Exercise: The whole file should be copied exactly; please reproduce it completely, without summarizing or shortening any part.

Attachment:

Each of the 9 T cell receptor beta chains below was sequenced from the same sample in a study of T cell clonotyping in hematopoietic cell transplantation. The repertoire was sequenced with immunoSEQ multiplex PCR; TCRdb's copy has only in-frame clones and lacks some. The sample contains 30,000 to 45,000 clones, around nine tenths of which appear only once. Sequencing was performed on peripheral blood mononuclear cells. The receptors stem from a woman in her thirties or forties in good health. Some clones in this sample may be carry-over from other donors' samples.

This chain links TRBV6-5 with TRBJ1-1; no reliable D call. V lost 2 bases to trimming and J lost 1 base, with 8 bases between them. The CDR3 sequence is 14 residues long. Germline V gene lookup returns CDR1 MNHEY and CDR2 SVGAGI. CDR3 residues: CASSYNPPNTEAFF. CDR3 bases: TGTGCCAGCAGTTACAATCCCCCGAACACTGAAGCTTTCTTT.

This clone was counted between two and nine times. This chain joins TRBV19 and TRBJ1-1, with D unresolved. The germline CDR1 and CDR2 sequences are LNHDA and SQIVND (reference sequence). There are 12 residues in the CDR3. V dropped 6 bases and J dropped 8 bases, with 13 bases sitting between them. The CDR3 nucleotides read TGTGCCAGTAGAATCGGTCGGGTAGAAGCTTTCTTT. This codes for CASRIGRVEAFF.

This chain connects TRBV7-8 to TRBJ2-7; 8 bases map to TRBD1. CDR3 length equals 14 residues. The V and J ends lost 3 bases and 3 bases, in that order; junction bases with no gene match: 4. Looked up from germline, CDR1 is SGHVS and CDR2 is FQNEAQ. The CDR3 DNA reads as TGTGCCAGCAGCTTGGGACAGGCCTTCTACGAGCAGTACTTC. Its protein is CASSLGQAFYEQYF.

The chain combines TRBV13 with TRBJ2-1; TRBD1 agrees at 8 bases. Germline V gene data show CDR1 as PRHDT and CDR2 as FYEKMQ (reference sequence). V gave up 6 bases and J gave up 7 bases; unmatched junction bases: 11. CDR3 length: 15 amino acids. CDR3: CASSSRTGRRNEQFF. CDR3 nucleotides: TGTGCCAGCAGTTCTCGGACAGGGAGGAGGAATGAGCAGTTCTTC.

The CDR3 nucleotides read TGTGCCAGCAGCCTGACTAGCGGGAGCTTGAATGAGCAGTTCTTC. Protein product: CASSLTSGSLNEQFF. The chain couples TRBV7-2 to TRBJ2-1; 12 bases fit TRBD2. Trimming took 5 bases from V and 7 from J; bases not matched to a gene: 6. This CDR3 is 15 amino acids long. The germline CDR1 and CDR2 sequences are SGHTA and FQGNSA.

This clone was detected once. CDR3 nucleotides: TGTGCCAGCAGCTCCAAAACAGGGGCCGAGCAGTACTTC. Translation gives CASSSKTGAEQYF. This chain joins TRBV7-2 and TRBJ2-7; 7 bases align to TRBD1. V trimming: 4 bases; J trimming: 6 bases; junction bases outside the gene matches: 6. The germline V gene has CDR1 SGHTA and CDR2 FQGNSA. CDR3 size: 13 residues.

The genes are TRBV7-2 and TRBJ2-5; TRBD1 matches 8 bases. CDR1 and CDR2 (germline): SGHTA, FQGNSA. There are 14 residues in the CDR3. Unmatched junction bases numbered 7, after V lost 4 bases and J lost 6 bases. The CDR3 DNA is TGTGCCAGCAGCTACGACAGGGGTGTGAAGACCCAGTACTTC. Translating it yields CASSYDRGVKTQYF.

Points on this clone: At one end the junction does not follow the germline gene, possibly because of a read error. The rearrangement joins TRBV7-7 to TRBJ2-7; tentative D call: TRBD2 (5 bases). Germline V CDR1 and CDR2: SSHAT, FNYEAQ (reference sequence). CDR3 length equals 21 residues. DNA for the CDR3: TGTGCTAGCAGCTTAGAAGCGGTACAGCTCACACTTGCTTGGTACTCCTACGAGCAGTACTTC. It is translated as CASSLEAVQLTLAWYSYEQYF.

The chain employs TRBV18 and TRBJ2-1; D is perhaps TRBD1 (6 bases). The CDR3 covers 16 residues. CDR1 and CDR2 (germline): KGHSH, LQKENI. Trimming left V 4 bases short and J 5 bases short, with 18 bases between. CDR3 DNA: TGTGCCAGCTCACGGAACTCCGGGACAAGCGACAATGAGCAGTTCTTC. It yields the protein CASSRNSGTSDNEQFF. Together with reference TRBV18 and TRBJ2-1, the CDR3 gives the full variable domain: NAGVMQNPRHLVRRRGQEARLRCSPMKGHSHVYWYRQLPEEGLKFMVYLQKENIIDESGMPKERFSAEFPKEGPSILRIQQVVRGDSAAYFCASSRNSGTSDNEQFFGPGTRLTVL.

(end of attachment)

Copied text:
Each of the 9 T cell receptor beta chains below was sequenced from the same sample in a study of T cell clonotyping in hematopoietic cell transplantation. The repertoire was sequenced with immunoSEQ multiplex PCR; TCRdb's copy has only in-frame clones and lacks some. The sample contains 30,000 to 45,000 clones, around nine tenths of which appear only once. Sequencing was performed on peripheral blood mononuclear cells. The receptors stem from a woman in her thirties or forties in good health. Some clones in this sample may be carry-over from other donors' samples.

This chain links TRBV6-5 with TRBJ1-1; no reliable D call. V lost 2 bases to trimming and J lost 1 base, with 8 bases between them. The CDR3 sequence is 14 residues long. Germline V gene lookup returns CDR1 MNHEY and CDR2 SVGAGI. CDR3 residues: CASSYNPPNTEAFF. CDR3 bases: TGTGCCAGCAGTTACAATCCCCCGAACACTGAAGCTTTCTTT.

This clone was counted between two and nine times. This chain joins TRBV19 and TRBJ1-1, with D unresolved. The germline CDR1 and CDR2 sequences are LNHDA and SQIVND (reference sequence). There are 12 residues in the CDR3. V dropped 6 bases and J dropped 8 bases, with 13 bases sitting between them. The CDR3 nucleotides read TGTGCCAGTAGAATCGGTCGGGTAGAAGCTTTCTTT. This codes for CASRIGRVEAFF.

This chain connects TRBV7-8 to TRBJ2-7; 8 bases map to TRBD1. CDR3 length equals 14 residues. The V and J ends lost 3 bases and 3 bases, in that order; junction bases with no gene match: 4. Looked up from germline, CDR1 is SGHVS and CDR2 is FQNEAQ. The CDR3 DNA reads as TGTGCCAGCAGCTTGGGACAGGCCTTCTACGAGCAGTACTTC. Its protein is CASSLGQAFYEQYF.

The chain combines TRBV13 with TRBJ2-1; TRBD1 agrees at 8 bases. Germline V gene data show CDR1 as PRHDT and CDR2 as FYEKMQ (reference sequence). V gave up 6 bases and J gave up 7 bases; unmatched junction bases: 11. CDR3 length: 15 amino acids. CDR3: CASSSRTGRRNEQFF. CDR3 nucleotides: TGTGCCAGCAGTTCTCGGACAGGGAGGAGGAATGAGCAGTTCTTC.

The CDR3 nucleotides read TGTGCCAGCAGCCTGACTAGCGGGAGCTTGAATGAGCAGTTCTTC. Protein product: CASSLTSGSLNEQFF. The chain couples TRBV7-2 to TRBJ2-1; 12 bases fit TRBD2. Trimming took 5 bases from V and 7 from J; bases not matched to a gene: 6. This CDR3 is 15 amino acids long. The germline CDR1 and CDR2 sequences are SGHTA and FQGNSA.

This clone was detected once. CDR3 nucleotides: TGTGCCAGCAGCTCCAAAACAGGGGCCGAGCAGTACTTC. Translation gives CASSSKTGAEQYF. This chain joins TRBV7-2 and TRBJ2-7; 7 bases align to TRBD1. V trimming: 4 bases; J trimming: 6 bases; junction bases outside the gene matches: 6. The germline V gene has CDR1 SGHTA and CDR2 FQGNSA. CDR3 size: 13 residues.

The genes are TRBV7-2 and TRBJ2-5; TRBD1 matches 8 bases. CDR1 and CDR2 (germline): SGHTA, FQGNSA. There are 14 residues in the CDR3. Unmatched junction bases numbered 7, after V lost 4 bases and J lost 6 bases. The CDR3 DNA is TGTGCCAGCAGCTACGACAGGGGTGTGAAGACCCAGTACTTC. Translating it yields CASSYDRGVKTQYF.

Points on this clone: At one end the junction does not follow the germline gene, possibly because of a read error. The rearrangement joins TRBV7-7 to TRBJ2-7; tentative D call: TRBD2 (5 bases). Germline V CDR1 and CDR2: SSHAT, FNYEAQ (reference sequence). CDR3 length equals 21 residues. DNA for the CDR3: TGTGCTAGCAGCTTAGAAGCGGTACAGCTCACACTTGCTTGGTACTCCTACGAGCAGTACTTC. It is translated as CASSLEAVQLTLAWYSYEQYF.

The chain employs TRBV18 and TRBJ2-1; D is perhaps TRBD1 (6 bases). The CDR3 covers 16 residues. CDR1 and CDR2 (germline): KGHSH, LQKENI. Trimming left V 4 bases short and J 5 bases short, with 18 bases between. CDR3 DNA: TGTGCCAGCTCACGGAACTCCGGGACAAGCGACAATGAGCAGTTCTTC. It yields the protein CASSRNSGTSDNEQFF. Together with reference TRBV18 and TRBJ2-1, the CDR3 gives the full variable domain: NAGVMQNPRHLVRRRGQEARLRCSPMKGHSHVYWYRQLPEEGLKFMVYLQKENIIDESGMPKERFSAEFPKEGPSILRIQQVVRGDSAAYFCASSRNSGTSDNEQFFGPGTRLTVL.